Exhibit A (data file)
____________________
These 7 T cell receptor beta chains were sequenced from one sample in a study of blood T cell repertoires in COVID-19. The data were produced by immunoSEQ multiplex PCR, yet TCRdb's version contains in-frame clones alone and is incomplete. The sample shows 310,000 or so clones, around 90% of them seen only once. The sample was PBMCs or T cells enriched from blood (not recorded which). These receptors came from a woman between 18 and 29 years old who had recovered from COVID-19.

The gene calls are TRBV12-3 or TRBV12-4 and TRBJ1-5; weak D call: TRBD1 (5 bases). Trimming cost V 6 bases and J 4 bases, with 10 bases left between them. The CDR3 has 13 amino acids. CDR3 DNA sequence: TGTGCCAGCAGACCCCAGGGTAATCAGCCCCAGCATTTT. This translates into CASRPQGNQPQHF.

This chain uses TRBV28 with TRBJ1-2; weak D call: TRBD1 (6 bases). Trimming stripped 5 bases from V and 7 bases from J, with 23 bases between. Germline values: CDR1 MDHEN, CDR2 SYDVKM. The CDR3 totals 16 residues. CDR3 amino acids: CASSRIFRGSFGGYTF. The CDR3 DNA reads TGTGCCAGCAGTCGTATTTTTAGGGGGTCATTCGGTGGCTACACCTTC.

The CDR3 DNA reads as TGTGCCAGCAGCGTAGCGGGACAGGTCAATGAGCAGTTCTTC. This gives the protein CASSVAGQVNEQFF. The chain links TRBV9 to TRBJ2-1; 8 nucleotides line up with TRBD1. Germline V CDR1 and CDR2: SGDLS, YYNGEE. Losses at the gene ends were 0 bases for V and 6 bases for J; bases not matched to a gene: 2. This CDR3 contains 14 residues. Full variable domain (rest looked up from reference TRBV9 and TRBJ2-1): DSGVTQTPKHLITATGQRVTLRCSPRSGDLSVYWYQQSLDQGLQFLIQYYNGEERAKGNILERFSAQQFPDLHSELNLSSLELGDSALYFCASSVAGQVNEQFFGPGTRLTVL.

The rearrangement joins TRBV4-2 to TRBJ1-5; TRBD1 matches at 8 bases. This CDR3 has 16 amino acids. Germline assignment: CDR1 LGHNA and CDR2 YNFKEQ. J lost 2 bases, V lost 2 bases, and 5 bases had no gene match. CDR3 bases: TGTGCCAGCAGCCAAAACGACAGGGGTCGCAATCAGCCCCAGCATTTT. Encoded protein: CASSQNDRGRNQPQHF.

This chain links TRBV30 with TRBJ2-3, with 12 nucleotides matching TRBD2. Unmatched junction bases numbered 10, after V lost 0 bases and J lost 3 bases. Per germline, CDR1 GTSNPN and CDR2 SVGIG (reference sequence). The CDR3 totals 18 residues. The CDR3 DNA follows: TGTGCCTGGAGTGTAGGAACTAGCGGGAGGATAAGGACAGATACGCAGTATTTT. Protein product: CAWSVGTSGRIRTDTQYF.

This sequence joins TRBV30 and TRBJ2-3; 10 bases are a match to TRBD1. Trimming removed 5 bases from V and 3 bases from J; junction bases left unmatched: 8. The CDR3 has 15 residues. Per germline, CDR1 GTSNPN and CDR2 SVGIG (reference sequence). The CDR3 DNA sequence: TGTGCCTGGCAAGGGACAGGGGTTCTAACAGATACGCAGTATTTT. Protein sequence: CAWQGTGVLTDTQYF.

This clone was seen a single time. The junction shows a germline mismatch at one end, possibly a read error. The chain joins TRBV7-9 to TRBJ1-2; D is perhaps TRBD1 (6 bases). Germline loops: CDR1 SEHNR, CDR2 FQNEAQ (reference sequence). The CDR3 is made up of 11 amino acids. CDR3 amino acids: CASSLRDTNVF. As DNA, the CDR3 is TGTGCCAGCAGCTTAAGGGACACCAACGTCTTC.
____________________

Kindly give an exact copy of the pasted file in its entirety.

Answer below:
These 7 T cell receptor beta chains were sequenced from one sample in a study of blood T cell repertoires in COVID-19. The data were produced by immunoSEQ multiplex PCR, yet TCRdb's version contains in-frame clones alone and is incomplete. The sample shows 310,000 or so clones, around 90% of them seen only once. The sample was PBMCs or T cells enriched from blood (not recorded which). These receptors came from a woman between 18 and 29 years old who had recovered from COVID-19.

The gene calls are TRBV12-3 or TRBV12-4 and TRBJ1-5; weak D call: TRBD1 (5 bases). Trimming cost V 6 bases and J 4 bases, with 10 bases left between them. The CDR3 has 13 amino acids. CDR3 DNA sequence: TGTGCCAGCAGACCCCAGGGTAATCAGCCCCAGCATTTT. This translates into CASRPQGNQPQHF.

This chain uses TRBV28 with TRBJ1-2; weak D call: TRBD1 (6 bases). Trimming stripped 5 bases from V and 7 bases from J, with 23 bases between. Germline values: CDR1 MDHEN, CDR2 SYDVKM. The CDR3 totals 16 residues. CDR3 amino acids: CASSRIFRGSFGGYTF. The CDR3 DNA reads TGTGCCAGCAGTCGTATTTTTAGGGGGTCATTCGGTGGCTACACCTTC.

The CDR3 DNA reads as TGTGCCAGCAGCGTAGCGGGACAGGTCAATGAGCAGTTCTTC. This gives the protein CASSVAGQVNEQFF. The chain links TRBV9 to TRBJ2-1; 8 nucleotides line up with TRBD1. Germline V CDR1 and CDR2: SGDLS, YYNGEE. Losses at the gene ends were 0 bases for V and 6 bases for J; bases not matched to a gene: 2. This CDR3 contains 14 residues. Full variable domain (rest looked up from reference TRBV9 and TRBJ2-1): DSGVTQTPKHLITATGQRVTLRCSPRSGDLSVYWYQQSLDQGLQFLIQYYNGEERAKGNILERFSAQQFPDLHSELNLSSLELGDSALYFCASSVAGQVNEQFFGPGTRLTVL.

The rearrangement joins TRBV4-2 to TRBJ1-5; TRBD1 matches at 8 bases. This CDR3 has 16 amino acids. Germline assignment: CDR1 LGHNA and CDR2 YNFKEQ. J lost 2 bases, V lost 2 bases, and 5 bases had no gene match. CDR3 bases: TGTGCCAGCAGCCAAAACGACAGGGGTCGCAATCAGCCCCAGCATTTT. Encoded protein: CASSQNDRGRNQPQHF.

This chain links TRBV30 with TRBJ2-3, with 12 nucleotides matching TRBD2. Unmatched junction bases numbered 10, after V lost 0 bases and J lost 3 bases. Per germline, CDR1 GTSNPN and CDR2 SVGIG (reference sequence). The CDR3 totals 18 residues. The CDR3 DNA follows: TGTGCCTGGAGTGTAGGAACTAGCGGGAGGATAAGGACAGATACGCAGTATTTT. Protein product: CAWSVGTSGRIRTDTQYF.

This sequence joins TRBV30 and TRBJ2-3; 10 bases are a match to TRBD1. Trimming removed 5 bases from V and 3 bases from J; junction bases left unmatched: 8. The CDR3 has 15 residues. Per germline, CDR1 GTSNPN and CDR2 SVGIG (reference sequence). The CDR3 DNA sequence: TGTGCCTGGCAAGGGACAGGGGTTCTAACAGATACGCAGTATTTT. Protein sequence: CAWQGTGVLTDTQYF.

This clone was seen a single time. The junction shows a germline mismatch at one end, possibly a read error. The chain joins TRBV7-9 to TRBJ1-2; D is perhaps TRBD1 (6 bases). Germline loops: CDR1 SEHNR, CDR2 FQNEAQ (reference sequence). The CDR3 is made up of 11 amino acids. CDR3 amino acids: CASSLRDTNVF. As DNA, the CDR3 is TGTGCCAGCAGCTTAAGGGACACCAACGTCTTC.